The tonkin snub-nosed monkey <i> Rhinopithecus avunculus </i> population in the Quan Ba forest, north-east Vietnam: an identification of priority habitat for conservation

Authors

  • Nguyen Xuan Dang Institute of Ecology and Biological Resources, Vietnam Academy of Science and Technology
  • Nguyen Xuan Nghia Institute of Ecology and Biological Resources, Vietnam Academy of Science and Technology
  • Pham Van The 2Centre of Scientific Research and Practice,Thu Dau Mot University, 06 Tran Van On street, Phu Hoa District, Thu Dau Mot City, Binh Duong, Vietnam

DOI:

https://doi.org/10.15625/0866-7160/v41n3.13799

Keywords:

Rhinopithecus avunculus, critically endangered primate, limestone forest, wildlife, conservation.

Abstract

The Tonkin Snub-nosed Monkey Rhinopithecus avunculus is among the World’s 25 most endangered primates. At present, the species is found only in few forest areas in Ha Giang and Tuyen Quang Provinces, north-east Vietnam with a total number not exceeding 250 individuals.  The forest block in Cao Ma Po, Ta Van and Tung Vai Communes of Quan Ba District, Ha Giang Province (the Cao - Ta - Tung forest) harbors the second largest population of Tonkin Snub-nosed Monkey. This population was estimated to be conisted of about 30–35 individuals in 2007.  However, it faces a number of serious threats (wildlife hunting, habitat degradation by widespread forest farming of Tsao-ko cardamom plant, etc.) that may lead the population to be extinct in near future. The population was reduced to 15–21 individuals in 2016 due to these threats. In 2017–2018, we conducted a study to identify a priority habitat area to establish the Quan Ba Tonkin Snub-nosed Monkey Conservation Area. The results of our study show that the distribution of  the Quan Ba Tonkin Snub-nosed Monkey  population is  confined to a small area (about 5,000 ha) belonging to the Theng Chu Phin, Dao Dan Chai, Ta Lay mountains, the Hill 754 and a forest patch along the Vietnam-China  border  from the Post 283  to Post 295. This area harbors the best forest of the Cao - Ta - Tung area. The forest covers 92.3% of the area, and only 7.7% of the area is a non-forest land. There are two types of forest: evergreen broad-leaved forest (50.0% of total area) and limestone evergreen broad-leaved forest (42.3%).  The evergreen broad-leaved forest has been degraded to medium and restoration status. Tsao-ko cardamom Amomum tsao-ko fields are widespread. The limestone evergreen broad-leaved forest of almost primary status remains in very steep slopes and limestone mountains. The Cao - Ta - Tung forest was designated as a watershed protection forest that allows farming of agricultural and medicinal plants inside the forest and the forest farming of Tsao-ko cardamom is widespread becoming the most serious threat to the long-term survival of the Tonkin Snub-nosed Monkey population. In order to ensure long-term survival of the Quan Ba Tonkin Snub-nosed Monkey population, the  area of the Theng Chu Pin, Dao Dai Chai, Ta Lay, Tung Lau mountains,  the Hill 754 and a forest patch along the Vietnam-China border from the Post 283 to Post 285 must be designated as a special-use forest, i.e. to establish a Quan Ba Tonkin Snub-nosed Monkey Conservation Area.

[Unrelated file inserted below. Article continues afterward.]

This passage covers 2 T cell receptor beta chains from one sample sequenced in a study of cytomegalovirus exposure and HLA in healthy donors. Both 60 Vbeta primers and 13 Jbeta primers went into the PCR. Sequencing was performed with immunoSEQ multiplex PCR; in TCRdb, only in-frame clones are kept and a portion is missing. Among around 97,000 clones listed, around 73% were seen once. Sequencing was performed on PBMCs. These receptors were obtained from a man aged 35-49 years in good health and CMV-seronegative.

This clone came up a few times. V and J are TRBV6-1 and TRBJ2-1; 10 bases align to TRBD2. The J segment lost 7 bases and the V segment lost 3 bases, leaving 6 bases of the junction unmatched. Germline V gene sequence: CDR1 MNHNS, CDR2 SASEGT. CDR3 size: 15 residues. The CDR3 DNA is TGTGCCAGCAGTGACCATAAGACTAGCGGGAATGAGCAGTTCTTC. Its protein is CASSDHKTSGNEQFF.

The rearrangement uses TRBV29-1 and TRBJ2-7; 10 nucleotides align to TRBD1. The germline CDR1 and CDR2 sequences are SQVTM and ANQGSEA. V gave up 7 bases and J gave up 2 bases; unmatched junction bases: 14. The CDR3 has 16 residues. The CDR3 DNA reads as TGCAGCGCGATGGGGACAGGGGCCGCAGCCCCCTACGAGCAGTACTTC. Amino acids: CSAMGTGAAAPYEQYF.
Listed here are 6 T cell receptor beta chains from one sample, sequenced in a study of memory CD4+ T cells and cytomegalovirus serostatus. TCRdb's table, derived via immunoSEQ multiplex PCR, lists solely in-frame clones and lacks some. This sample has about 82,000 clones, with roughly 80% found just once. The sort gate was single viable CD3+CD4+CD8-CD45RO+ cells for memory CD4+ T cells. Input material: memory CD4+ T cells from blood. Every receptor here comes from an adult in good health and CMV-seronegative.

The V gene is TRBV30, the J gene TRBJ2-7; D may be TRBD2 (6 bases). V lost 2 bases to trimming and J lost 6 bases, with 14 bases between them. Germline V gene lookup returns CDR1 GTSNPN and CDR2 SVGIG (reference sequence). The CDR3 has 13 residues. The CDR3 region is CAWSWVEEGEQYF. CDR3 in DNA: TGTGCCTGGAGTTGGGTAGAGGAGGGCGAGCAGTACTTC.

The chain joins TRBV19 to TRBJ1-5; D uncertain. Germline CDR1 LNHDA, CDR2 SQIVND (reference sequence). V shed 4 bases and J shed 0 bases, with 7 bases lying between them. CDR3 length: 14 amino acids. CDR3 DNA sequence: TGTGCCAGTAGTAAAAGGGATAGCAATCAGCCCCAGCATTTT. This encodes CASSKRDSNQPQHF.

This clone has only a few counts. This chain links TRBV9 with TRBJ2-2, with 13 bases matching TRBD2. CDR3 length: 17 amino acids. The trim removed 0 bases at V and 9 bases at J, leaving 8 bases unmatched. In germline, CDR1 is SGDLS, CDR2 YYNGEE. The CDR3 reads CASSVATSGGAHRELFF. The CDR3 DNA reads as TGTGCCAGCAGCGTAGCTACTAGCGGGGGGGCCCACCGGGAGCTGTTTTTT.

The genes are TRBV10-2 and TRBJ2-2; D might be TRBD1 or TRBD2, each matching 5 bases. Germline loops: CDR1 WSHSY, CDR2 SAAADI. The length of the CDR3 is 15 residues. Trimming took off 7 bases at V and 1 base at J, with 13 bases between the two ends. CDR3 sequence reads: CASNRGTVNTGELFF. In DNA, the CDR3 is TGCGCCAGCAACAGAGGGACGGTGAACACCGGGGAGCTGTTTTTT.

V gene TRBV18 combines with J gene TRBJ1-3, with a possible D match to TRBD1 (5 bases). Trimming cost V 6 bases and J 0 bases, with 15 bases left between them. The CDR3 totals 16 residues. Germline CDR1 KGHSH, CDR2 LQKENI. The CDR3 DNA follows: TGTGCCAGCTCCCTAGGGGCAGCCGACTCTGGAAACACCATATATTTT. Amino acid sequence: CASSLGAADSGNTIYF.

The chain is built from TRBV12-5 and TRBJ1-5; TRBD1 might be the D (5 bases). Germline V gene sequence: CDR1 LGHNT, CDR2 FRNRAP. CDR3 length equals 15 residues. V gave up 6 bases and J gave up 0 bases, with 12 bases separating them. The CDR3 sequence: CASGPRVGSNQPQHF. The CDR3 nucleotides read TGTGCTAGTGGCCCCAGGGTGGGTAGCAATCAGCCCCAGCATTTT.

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Author Biography

Nguyen Xuan Dang, Institute of Ecology and Biological Resources, Vietnam Academy of Science and Technology

PGS, TS.

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Published

23-07-2019

How to Cite

Dang, N. X., Nghia, N. X., & The, P. V. (2019). The tonkin snub-nosed monkey <i> Rhinopithecus avunculus </i> population in the Quan Ba forest, north-east Vietnam: an identification of priority habitat for conservation. Academia Journal of Biology, 41(3). https://doi.org/10.15625/0866-7160/v41n3.13799

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